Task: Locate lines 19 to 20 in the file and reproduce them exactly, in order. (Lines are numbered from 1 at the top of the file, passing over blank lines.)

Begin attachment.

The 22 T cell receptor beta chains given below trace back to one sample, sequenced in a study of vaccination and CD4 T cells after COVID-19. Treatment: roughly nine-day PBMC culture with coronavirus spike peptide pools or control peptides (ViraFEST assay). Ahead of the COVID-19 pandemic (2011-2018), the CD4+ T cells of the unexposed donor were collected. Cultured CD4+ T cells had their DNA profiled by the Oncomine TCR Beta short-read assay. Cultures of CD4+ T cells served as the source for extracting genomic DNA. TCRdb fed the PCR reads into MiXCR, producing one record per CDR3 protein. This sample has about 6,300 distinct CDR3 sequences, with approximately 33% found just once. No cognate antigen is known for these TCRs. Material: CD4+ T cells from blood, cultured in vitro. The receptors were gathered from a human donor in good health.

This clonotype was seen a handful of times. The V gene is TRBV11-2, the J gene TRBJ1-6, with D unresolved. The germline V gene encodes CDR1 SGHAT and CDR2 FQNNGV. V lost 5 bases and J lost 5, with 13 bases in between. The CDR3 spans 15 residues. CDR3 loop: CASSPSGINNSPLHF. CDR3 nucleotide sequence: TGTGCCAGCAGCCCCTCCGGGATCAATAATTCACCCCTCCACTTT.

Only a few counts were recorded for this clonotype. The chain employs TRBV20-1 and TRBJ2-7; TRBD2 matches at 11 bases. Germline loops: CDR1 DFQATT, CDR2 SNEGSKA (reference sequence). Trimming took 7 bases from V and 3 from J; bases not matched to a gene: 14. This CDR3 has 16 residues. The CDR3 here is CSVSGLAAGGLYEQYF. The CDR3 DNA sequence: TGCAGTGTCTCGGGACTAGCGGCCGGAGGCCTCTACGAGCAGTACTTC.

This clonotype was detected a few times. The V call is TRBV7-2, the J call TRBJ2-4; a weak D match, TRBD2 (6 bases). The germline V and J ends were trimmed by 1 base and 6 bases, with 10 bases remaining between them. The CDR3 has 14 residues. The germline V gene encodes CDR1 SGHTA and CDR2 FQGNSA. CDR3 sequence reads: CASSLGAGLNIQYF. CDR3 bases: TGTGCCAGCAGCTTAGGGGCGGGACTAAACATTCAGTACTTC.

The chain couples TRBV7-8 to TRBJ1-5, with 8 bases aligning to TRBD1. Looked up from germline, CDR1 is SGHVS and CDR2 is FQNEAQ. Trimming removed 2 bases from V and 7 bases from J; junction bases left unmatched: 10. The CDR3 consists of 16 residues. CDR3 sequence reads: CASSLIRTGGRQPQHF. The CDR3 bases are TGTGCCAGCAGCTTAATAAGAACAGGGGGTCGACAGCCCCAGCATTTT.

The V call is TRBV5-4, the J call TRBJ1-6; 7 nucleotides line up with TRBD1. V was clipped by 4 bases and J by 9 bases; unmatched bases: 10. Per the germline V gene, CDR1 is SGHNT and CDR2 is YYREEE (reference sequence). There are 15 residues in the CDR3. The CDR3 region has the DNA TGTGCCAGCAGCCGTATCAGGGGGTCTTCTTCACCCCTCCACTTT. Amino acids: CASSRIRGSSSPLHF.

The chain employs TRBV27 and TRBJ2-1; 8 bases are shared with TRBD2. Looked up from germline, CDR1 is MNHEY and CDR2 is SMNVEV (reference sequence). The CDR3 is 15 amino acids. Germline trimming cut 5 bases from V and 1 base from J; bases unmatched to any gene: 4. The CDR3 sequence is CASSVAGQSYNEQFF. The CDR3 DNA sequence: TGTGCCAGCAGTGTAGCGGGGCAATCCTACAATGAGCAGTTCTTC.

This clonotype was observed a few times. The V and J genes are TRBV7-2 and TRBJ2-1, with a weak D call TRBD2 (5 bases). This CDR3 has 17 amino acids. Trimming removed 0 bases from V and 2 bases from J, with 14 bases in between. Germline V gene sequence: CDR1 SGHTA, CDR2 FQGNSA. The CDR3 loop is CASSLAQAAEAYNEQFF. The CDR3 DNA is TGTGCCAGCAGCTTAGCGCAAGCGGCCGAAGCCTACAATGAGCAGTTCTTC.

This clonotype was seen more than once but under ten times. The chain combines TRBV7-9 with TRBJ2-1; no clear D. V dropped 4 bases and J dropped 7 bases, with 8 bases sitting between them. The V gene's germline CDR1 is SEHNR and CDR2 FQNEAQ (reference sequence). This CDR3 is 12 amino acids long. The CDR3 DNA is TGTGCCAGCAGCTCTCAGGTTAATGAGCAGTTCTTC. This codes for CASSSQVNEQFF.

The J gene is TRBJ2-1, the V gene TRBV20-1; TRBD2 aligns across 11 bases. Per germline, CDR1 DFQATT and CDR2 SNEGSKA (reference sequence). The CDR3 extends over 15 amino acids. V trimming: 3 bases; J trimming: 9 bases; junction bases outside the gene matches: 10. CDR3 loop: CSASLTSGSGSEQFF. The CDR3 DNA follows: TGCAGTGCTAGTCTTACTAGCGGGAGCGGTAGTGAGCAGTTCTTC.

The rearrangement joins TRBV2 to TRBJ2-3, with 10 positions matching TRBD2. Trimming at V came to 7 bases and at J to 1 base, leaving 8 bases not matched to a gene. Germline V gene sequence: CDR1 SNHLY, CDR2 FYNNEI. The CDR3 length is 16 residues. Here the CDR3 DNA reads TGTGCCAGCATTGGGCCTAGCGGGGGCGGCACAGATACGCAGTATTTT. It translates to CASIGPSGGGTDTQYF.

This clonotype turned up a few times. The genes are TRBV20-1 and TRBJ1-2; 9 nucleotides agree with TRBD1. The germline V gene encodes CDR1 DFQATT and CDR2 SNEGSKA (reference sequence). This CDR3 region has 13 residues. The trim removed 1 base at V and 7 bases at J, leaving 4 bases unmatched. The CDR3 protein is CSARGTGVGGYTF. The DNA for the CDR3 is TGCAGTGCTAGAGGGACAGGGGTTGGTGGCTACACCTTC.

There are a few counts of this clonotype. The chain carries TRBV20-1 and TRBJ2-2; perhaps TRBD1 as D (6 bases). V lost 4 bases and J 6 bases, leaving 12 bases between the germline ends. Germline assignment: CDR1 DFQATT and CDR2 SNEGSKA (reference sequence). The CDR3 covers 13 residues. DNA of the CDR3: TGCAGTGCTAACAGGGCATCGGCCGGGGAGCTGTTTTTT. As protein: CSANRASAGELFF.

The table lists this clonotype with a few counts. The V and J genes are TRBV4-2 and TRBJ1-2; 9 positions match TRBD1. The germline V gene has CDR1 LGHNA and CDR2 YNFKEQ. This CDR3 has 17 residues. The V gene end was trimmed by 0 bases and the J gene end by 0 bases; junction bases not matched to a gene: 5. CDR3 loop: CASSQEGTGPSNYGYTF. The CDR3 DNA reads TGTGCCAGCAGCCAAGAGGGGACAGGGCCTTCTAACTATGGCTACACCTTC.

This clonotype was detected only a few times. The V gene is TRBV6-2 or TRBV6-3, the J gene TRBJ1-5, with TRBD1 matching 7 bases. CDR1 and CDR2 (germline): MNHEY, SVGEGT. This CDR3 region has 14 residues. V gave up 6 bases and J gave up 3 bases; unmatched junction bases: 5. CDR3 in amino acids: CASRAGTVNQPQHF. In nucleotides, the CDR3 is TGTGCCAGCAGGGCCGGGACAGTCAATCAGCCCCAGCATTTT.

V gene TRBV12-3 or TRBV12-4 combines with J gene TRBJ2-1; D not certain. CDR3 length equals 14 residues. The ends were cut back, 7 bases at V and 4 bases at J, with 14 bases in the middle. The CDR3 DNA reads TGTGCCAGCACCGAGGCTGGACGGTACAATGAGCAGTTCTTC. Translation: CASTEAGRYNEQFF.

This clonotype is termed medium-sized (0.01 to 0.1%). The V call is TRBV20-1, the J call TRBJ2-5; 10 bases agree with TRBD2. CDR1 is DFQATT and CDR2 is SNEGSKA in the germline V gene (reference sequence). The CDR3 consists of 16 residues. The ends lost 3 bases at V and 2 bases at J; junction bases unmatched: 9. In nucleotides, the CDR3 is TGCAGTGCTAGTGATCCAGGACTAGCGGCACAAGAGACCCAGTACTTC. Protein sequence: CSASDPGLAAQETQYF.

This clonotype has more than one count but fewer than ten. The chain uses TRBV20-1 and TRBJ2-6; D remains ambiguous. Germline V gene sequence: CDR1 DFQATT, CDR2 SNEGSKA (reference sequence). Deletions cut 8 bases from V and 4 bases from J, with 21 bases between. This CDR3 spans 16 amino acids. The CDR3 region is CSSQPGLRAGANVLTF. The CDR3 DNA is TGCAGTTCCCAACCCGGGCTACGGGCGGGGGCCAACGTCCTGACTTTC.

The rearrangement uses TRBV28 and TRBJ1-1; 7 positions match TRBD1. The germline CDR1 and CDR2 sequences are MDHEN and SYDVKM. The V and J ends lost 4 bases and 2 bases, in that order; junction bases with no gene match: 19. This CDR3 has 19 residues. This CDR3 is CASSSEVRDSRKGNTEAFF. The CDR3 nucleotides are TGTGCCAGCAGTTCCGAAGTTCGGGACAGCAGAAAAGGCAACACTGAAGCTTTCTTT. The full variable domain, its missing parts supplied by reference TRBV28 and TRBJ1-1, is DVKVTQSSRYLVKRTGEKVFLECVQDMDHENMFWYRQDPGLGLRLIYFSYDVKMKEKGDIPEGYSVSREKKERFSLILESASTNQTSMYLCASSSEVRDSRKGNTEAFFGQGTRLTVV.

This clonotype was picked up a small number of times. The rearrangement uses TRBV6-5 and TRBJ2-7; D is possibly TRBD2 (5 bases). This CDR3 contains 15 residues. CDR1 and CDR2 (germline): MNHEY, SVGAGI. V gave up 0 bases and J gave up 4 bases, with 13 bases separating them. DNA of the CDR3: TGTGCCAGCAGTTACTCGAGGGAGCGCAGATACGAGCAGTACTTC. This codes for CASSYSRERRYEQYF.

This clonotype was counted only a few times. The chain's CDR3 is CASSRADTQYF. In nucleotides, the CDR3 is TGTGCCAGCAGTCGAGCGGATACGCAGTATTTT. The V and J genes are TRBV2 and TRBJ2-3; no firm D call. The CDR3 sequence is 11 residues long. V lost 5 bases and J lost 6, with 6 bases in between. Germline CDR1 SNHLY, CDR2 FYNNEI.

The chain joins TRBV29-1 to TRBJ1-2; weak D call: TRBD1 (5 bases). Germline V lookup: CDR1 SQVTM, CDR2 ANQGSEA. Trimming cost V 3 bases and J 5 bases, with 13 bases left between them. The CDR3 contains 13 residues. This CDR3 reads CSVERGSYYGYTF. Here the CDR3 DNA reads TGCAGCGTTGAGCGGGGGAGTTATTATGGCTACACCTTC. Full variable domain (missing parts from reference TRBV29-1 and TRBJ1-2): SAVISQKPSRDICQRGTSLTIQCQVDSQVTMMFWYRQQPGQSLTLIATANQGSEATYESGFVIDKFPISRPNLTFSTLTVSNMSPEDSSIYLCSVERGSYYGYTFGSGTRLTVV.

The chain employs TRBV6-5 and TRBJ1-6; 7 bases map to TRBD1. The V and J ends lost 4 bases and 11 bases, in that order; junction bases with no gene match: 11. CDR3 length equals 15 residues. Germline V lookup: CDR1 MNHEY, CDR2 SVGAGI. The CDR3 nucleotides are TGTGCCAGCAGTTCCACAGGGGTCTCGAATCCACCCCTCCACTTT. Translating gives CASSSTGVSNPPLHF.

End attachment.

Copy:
The rearrangement uses TRBV28 and TRBJ1-1; 7 positions match TRBD1. The germline CDR1 and CDR2 sequences are MDHEN and SYDVKM. The V and J ends lost 4 bases and 2 bases, in that order; junction bases with no gene match: 19. This CDR3 has 19 residues. This CDR3 is CASSSEVRDSRKGNTEAFF. The CDR3 nucleotides are TGTGCCAGCAGTTCCGAAGTTCGGGACAGCAGAAAAGGCAACACTGAAGCTTTCTTT. The full variable domain, its missing parts supplied by reference TRBV28 and TRBJ1-1, is DVKVTQSSRYLVKRTGEKVFLECVQDMDHENMFWYRQDPGLGLRLIYFSYDVKMKEKGDIPEGYSVSREKKERFSLILESASTNQTSMYLCASSSEVRDSRKGNTEAFFGQGTRLTVV.

This clonotype was picked up a small number of times. The rearrangement uses TRBV6-5 and TRBJ2-7; D is possibly TRBD2 (5 bases). This CDR3 contains 15 residues. CDR1 and CDR2 (germline): MNHEY, SVGAGI. V gave up 0 bases and J gave up 4 bases, with 13 bases separating them. DNA of the CDR3: TGTGCCAGCAGTTACTCGAGGGAGCGCAGATACGAGCAGTACTTC. This codes for CASSYSRERRYEQYF.